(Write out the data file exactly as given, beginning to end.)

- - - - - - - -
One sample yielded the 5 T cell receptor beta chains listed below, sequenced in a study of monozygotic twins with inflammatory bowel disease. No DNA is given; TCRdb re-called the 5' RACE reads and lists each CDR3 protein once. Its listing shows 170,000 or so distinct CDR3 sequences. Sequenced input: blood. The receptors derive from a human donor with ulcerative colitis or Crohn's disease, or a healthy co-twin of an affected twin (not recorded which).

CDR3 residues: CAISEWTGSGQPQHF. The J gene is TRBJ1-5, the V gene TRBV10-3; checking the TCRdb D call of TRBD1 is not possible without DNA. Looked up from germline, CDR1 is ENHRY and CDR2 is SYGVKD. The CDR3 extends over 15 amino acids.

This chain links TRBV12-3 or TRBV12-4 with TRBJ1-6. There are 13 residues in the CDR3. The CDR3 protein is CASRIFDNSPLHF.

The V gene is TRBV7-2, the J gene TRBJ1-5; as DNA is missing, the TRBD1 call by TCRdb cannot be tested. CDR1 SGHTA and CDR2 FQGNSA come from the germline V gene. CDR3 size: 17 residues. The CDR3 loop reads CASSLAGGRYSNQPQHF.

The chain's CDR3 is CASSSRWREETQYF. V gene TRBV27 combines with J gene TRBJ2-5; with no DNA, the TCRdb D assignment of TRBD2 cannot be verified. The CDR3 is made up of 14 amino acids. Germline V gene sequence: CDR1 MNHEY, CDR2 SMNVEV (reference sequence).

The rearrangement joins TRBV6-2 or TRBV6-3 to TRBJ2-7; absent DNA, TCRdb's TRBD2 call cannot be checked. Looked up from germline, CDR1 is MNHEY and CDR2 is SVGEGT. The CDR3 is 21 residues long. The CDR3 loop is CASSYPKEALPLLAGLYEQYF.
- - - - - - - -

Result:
One sample yielded the 5 T cell receptor beta chains listed below, sequenced in a study of monozygotic twins with inflammatory bowel disease. No DNA is given; TCRdb re-called the 5' RACE reads and lists each CDR3 protein once. Its listing shows 170,000 or so distinct CDR3 sequences. Sequenced input: blood. The receptors derive from a human donor with ulcerative colitis or Crohn's disease, or a healthy co-twin of an affected twin (not recorded which).

CDR3 residues: CAISEWTGSGQPQHF. The J gene is TRBJ1-5, the V gene TRBV10-3; checking the TCRdb D call of TRBD1 is not possible without DNA. Looked up from germline, CDR1 is ENHRY and CDR2 is SYGVKD. The CDR3 extends over 15 amino acids.

This chain links TRBV12-3 or TRBV12-4 with TRBJ1-6. There are 13 residues in the CDR3. The CDR3 protein is CASRIFDNSPLHF.

The V gene is TRBV7-2, the J gene TRBJ1-5; as DNA is missing, the TRBD1 call by TCRdb cannot be tested. CDR1 SGHTA and CDR2 FQGNSA come from the germline V gene. CDR3 size: 17 residues. The CDR3 loop reads CASSLAGGRYSNQPQHF.

The chain's CDR3 is CASSSRWREETQYF. V gene TRBV27 combines with J gene TRBJ2-5; with no DNA, the TCRdb D assignment of TRBD2 cannot be verified. The CDR3 is made up of 14 amino acids. Germline V gene sequence: CDR1 MNHEY, CDR2 SMNVEV (reference sequence).

The rearrangement joins TRBV6-2 or TRBV6-3 to TRBJ2-7; absent DNA, TCRdb's TRBD2 call cannot be checked. Looked up from germline, CDR1 is MNHEY and CDR2 is SVGEGT. The CDR3 is 21 residues long. The CDR3 loop is CASSYPKEALPLLAGLYEQYF.